Boston —While plans for IT spending within insurance companies don't change drastically from year to year, there are pressures, priorities and plans that do shift.
A new report, "Insurance CIO/CTO Pressures, Priorities, and Plans in 2008: US Survey Results" from Boston-based Celent LLC takes its fifth annual look at what U.S. insurance company CIOs and CTOs are planning for the new year.
Growth continues to be an imperative, but growth in a soft market can mean growing relative to competitors, according to the report. In last year's survey, the need for growth was one of the most important business priorities influencing IT directions. That remains true this year, but there is a greater awareness of a soft market that might mean growth will have to be achieved by taking market share from competitors.
Getting new business in the door, servicing it efficiently and using a more modern infrastructure is drawing the most IT spend. "IT spend will focus on getting new service in the door and servicing it efficiently using modern architecture," says Donald Light, senior analyst at Celent.
New business may come from independent agents and brokers, or from exclusive agents. Administration of in-force business remains a people-intensive business using complex and costly core systems, which topped the list of IT initiatives, followed by front office solutions and data mastery-the same top three initiatives of 2007.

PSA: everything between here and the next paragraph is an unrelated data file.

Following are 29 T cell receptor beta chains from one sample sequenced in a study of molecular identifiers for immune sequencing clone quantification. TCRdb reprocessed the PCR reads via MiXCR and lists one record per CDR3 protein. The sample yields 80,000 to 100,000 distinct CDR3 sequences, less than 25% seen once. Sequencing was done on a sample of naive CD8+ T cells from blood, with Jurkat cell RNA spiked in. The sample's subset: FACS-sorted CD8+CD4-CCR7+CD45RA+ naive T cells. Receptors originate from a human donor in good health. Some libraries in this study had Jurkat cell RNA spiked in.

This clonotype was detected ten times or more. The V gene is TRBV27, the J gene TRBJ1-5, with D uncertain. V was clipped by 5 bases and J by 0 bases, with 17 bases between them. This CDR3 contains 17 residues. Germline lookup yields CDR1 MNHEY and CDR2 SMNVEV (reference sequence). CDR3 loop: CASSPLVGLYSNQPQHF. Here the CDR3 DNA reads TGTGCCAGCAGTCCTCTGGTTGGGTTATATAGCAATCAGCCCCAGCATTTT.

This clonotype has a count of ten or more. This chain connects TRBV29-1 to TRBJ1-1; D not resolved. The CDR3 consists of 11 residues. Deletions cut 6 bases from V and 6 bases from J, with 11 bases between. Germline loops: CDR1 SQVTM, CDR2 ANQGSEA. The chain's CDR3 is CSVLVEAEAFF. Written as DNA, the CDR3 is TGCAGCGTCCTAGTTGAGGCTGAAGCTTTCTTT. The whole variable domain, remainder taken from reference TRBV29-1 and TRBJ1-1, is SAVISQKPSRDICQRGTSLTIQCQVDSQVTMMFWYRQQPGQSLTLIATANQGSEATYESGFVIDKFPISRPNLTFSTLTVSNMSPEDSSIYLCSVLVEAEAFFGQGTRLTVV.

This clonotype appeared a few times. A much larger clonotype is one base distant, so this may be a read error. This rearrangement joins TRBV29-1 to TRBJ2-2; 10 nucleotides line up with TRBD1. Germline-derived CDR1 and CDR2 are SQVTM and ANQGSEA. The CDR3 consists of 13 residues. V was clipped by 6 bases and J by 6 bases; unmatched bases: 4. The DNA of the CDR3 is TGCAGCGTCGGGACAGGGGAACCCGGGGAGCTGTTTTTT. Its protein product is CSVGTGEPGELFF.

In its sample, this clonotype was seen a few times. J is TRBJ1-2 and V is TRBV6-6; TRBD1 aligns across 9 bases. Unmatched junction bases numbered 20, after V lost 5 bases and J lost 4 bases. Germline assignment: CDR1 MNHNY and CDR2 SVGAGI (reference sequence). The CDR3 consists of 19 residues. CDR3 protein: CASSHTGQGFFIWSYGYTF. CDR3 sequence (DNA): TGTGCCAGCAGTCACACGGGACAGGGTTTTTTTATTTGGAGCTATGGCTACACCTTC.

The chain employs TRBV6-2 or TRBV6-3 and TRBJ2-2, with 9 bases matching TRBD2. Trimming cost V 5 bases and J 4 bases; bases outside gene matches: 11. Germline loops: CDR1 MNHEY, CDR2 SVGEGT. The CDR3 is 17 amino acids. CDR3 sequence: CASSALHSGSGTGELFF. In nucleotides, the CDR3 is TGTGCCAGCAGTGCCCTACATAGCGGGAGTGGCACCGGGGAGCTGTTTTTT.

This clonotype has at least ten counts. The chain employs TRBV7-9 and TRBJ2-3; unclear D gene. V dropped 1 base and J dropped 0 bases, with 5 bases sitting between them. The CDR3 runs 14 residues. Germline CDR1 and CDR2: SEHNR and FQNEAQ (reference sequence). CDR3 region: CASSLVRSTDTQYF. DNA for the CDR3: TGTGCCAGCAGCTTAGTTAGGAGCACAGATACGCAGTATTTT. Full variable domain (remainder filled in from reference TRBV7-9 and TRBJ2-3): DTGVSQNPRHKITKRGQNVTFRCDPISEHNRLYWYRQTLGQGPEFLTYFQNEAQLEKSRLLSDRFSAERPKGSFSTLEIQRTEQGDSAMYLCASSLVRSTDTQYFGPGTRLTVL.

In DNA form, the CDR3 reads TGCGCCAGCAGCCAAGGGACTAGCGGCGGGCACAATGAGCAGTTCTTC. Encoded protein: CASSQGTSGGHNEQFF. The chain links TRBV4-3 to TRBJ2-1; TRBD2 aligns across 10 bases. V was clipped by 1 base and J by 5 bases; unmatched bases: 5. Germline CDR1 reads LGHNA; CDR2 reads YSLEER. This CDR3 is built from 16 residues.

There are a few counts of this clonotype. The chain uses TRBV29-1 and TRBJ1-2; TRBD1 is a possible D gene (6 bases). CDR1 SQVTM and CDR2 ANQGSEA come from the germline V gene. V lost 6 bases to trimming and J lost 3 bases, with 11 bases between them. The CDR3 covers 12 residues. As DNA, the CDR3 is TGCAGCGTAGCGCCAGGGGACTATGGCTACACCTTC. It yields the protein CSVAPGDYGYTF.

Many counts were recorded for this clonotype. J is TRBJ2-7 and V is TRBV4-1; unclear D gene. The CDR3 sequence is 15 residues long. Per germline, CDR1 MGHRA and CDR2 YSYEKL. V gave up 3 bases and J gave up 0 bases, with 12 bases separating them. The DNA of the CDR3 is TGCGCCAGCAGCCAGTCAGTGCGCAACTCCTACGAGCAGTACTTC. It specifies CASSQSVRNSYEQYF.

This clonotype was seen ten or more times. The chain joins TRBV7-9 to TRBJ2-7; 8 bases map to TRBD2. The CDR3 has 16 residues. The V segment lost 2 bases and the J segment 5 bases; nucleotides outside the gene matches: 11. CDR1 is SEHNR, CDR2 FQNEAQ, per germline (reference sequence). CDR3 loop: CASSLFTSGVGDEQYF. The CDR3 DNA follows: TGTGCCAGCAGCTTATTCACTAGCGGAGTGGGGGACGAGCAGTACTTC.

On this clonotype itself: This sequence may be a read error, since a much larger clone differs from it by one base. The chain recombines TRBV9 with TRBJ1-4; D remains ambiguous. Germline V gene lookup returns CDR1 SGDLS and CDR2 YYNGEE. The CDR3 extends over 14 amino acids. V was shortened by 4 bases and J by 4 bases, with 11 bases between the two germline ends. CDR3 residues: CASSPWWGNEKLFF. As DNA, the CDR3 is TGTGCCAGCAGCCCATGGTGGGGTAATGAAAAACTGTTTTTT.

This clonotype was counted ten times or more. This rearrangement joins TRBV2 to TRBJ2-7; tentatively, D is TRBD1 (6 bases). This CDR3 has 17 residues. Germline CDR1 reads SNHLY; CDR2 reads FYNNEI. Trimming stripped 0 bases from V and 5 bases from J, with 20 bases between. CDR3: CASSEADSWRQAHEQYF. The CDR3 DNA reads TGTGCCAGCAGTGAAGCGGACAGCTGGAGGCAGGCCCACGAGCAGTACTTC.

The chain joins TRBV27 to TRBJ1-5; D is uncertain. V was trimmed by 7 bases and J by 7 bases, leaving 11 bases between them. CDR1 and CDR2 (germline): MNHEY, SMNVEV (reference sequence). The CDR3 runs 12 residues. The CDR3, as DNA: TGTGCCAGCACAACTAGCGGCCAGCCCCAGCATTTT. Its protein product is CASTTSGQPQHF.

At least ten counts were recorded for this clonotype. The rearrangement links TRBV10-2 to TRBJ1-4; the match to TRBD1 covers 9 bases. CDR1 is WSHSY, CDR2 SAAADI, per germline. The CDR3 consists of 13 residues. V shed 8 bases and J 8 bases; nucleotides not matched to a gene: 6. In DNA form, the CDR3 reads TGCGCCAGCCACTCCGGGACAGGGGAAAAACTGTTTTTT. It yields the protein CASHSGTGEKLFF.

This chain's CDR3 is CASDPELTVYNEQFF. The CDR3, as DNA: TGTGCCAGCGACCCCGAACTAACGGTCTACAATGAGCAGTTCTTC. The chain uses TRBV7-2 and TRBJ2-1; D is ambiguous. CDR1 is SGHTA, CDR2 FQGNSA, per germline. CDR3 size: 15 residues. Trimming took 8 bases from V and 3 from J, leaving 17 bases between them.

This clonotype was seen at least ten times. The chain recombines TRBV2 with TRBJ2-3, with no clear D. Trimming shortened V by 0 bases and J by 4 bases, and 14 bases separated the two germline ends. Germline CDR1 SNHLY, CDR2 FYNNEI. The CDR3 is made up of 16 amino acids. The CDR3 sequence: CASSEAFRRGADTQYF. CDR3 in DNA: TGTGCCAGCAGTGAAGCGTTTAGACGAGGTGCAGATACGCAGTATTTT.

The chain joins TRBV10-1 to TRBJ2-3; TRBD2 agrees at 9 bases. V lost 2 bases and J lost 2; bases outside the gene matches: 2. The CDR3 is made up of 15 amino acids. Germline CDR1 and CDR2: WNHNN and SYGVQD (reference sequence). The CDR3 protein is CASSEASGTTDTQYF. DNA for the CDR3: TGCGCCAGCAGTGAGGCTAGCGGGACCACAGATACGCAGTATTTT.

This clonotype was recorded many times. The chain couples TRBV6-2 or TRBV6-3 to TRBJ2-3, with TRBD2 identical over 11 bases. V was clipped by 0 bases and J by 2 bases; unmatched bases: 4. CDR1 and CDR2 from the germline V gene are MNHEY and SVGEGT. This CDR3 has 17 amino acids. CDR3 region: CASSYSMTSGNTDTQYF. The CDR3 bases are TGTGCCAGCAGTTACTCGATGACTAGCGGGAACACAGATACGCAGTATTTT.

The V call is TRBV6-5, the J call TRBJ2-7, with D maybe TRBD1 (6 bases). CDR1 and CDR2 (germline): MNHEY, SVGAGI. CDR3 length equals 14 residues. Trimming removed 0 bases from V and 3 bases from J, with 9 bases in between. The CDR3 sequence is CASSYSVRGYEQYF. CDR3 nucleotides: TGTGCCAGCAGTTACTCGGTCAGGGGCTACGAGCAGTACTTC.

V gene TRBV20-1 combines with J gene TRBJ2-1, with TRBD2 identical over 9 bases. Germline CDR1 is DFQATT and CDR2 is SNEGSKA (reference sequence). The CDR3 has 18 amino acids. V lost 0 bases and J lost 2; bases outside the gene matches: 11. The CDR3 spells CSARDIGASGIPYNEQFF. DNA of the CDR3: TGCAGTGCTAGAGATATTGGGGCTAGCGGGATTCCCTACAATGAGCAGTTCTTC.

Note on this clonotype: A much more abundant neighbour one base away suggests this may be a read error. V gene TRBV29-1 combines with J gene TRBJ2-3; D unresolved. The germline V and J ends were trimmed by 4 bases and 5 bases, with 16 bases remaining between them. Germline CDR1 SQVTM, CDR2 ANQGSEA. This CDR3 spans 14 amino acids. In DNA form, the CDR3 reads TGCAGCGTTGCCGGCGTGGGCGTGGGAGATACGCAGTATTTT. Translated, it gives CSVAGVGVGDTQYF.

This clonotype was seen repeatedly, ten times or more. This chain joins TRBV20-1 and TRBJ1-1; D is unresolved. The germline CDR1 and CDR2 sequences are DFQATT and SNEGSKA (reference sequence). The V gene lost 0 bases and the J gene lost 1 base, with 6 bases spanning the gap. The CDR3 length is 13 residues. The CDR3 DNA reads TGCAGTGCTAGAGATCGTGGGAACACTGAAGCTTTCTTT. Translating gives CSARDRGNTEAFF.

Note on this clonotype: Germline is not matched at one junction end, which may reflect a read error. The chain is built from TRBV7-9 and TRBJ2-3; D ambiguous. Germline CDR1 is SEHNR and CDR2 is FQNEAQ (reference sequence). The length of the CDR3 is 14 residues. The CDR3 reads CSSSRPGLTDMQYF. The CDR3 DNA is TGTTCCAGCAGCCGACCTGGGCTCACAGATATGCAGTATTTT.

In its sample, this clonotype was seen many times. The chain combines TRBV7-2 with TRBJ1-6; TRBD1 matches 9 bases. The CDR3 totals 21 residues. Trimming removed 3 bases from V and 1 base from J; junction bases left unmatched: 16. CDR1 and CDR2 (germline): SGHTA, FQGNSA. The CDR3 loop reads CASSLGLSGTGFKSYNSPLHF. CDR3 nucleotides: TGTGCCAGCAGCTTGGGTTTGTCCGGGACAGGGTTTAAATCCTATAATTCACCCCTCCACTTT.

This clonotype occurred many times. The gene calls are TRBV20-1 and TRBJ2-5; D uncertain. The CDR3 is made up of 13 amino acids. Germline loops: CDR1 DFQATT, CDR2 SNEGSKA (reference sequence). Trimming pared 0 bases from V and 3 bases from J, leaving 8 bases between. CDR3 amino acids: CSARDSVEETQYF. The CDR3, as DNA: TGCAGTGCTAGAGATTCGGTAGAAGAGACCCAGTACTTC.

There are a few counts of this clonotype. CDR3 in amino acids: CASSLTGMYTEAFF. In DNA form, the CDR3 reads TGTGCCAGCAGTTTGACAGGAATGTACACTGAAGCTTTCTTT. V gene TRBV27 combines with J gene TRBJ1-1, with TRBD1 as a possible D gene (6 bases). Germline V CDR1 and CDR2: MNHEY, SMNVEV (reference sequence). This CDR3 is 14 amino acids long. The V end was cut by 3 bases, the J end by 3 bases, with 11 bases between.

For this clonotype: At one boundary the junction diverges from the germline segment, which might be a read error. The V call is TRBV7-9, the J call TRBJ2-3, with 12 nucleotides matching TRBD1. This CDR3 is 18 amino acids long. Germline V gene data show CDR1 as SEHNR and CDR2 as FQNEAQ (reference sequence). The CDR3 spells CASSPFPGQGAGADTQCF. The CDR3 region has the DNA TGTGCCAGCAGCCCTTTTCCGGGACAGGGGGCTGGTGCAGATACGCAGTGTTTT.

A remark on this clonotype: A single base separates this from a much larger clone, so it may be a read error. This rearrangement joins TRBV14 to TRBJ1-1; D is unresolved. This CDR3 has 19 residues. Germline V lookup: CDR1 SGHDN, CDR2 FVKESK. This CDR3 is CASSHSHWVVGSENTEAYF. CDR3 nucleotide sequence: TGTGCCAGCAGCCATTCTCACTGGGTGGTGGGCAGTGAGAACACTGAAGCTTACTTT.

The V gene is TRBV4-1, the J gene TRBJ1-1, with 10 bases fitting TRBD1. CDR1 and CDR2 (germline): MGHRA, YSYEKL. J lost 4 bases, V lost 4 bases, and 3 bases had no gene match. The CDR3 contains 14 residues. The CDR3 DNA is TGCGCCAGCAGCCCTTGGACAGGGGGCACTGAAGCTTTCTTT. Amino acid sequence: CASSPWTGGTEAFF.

A surprising IT budget spend, according to Light, is on human capital. Light tells INN that 60% of insurers' IT budget is allocated to staffing.
Another finding from the survey is that Web services and service-oriented architecture (SOA) are widely deployed, especially in the front office. This year's survey reinforces the picture that emerged a year ago. This technology is past the research and pilot phase into production, where it is delivering value.
Insurers are viewing consolidation of software vendors more negatively now than a year ago, according to Light. Concerns include lack of innovation, and not seeking business from smaller carriers.
Insurers are deploying Web 2.0 technologies—from wikis to blogs—for ease of use and communication internally, according to Light. There was some use of the various technologies grouped under the Web 2.0 umbrella. The most frequent deployments were aimed at better Web site usability, and facilitating communication within teams and with external partners.
Source: Celent LLC
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